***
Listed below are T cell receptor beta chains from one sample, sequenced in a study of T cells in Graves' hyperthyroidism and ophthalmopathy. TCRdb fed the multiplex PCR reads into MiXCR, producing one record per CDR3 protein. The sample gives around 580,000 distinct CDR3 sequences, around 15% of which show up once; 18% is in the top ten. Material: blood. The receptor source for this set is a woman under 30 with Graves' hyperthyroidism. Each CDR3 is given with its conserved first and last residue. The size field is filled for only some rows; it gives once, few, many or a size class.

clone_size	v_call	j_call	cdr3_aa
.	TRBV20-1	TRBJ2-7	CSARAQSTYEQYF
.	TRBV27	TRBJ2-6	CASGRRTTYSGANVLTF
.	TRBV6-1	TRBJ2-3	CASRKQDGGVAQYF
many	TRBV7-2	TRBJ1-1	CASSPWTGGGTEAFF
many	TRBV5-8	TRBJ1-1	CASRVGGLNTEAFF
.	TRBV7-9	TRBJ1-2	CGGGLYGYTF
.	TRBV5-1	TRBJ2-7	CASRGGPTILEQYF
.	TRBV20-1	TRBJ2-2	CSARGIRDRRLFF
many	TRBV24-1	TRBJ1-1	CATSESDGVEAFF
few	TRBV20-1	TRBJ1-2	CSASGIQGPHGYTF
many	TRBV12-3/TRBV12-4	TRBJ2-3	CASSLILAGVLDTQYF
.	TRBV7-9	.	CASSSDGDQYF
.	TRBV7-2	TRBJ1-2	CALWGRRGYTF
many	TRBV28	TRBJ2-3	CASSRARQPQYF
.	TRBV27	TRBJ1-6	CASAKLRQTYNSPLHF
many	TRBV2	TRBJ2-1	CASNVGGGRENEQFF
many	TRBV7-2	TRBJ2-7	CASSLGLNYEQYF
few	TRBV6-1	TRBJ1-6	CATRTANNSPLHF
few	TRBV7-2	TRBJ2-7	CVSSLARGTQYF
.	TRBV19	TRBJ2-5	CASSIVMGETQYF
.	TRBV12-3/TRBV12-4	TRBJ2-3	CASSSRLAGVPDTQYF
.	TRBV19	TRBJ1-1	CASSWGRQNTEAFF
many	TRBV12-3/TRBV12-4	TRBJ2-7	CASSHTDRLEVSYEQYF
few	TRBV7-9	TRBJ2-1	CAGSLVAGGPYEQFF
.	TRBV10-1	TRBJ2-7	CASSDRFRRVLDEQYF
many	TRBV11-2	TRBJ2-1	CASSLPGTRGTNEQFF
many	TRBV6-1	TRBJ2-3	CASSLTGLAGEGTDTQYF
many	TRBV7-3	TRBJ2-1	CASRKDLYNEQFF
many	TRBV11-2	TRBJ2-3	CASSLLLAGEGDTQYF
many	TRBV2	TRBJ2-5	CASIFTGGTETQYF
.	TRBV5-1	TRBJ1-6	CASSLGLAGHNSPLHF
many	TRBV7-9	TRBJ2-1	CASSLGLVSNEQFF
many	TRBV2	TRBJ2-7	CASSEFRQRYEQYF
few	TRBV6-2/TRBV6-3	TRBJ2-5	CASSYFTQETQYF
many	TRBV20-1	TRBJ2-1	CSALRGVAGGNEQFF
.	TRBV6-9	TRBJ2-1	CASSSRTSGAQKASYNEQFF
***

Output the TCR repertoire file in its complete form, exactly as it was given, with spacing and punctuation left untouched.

Listed below are T cell receptor beta chains from one sample, sequenced in a study of T cells in Graves' hyperthyroidism and ophthalmopathy. TCRdb fed the multiplex PCR reads into MiXCR, producing one record per CDR3 protein. The sample gives around 580,000 distinct CDR3 sequences, around 15% of which show up once; 18% is in the top ten. Material: blood. The receptor source for this set is a woman under 30 with Graves' hyperthyroidism. Each CDR3 is given with its conserved first and last residue. The size field is filled for only some rows; it gives once, few, many or a size class.

clone_size	v_call	j_call	cdr3_aa
.	TRBV20-1	TRBJ2-7	CSARAQSTYEQYF
.	TRBV27	TRBJ2-6	CASGRRTTYSGANVLTF
.	TRBV6-1	TRBJ2-3	CASRKQDGGVAQYF
many	TRBV7-2	TRBJ1-1	CASSPWTGGGTEAFF
many	TRBV5-8	TRBJ1-1	CASRVGGLNTEAFF
.	TRBV7-9	TRBJ1-2	CGGGLYGYTF
.	TRBV5-1	TRBJ2-7	CASRGGPTILEQYF
.	TRBV20-1	TRBJ2-2	CSARGIRDRRLFF
many	TRBV24-1	TRBJ1-1	CATSESDGVEAFF
few	TRBV20-1	TRBJ1-2	CSASGIQGPHGYTF
many	TRBV12-3/TRBV12-4	TRBJ2-3	CASSLILAGVLDTQYF
.	TRBV7-9	.	CASSSDGDQYF
.	TRBV7-2	TRBJ1-2	CALWGRRGYTF
many	TRBV28	TRBJ2-3	CASSRARQPQYF
.	TRBV27	TRBJ1-6	CASAKLRQTYNSPLHF
many	TRBV2	TRBJ2-1	CASNVGGGRENEQFF
many	TRBV7-2	TRBJ2-7	CASSLGLNYEQYF
few	TRBV6-1	TRBJ1-6	CATRTANNSPLHF
few	TRBV7-2	TRBJ2-7	CVSSLARGTQYF
.	TRBV19	TRBJ2-5	CASSIVMGETQYF
.	TRBV12-3/TRBV12-4	TRBJ2-3	CASSSRLAGVPDTQYF
.	TRBV19	TRBJ1-1	CASSWGRQNTEAFF
many	TRBV12-3/TRBV12-4	TRBJ2-7	CASSHTDRLEVSYEQYF
few	TRBV7-9	TRBJ2-1	CAGSLVAGGPYEQFF
.	TRBV10-1	TRBJ2-7	CASSDRFRRVLDEQYF
many	TRBV11-2	TRBJ2-1	CASSLPGTRGTNEQFF
many	TRBV6-1	TRBJ2-3	CASSLTGLAGEGTDTQYF
many	TRBV7-3	TRBJ2-1	CASRKDLYNEQFF
many	TRBV11-2	TRBJ2-3	CASSLLLAGEGDTQYF
many	TRBV2	TRBJ2-5	CASIFTGGTETQYF
.	TRBV5-1	TRBJ1-6	CASSLGLAGHNSPLHF
many	TRBV7-9	TRBJ2-1	CASSLGLVSNEQFF
many	TRBV2	TRBJ2-7	CASSEFRQRYEQYF
few	TRBV6-2/TRBV6-3	TRBJ2-5	CASSYFTQETQYF
many	TRBV20-1	TRBJ2-1	CSALRGVAGGNEQFF
.	TRBV6-9	TRBJ2-1	CASSSRTSGAQKASYNEQFF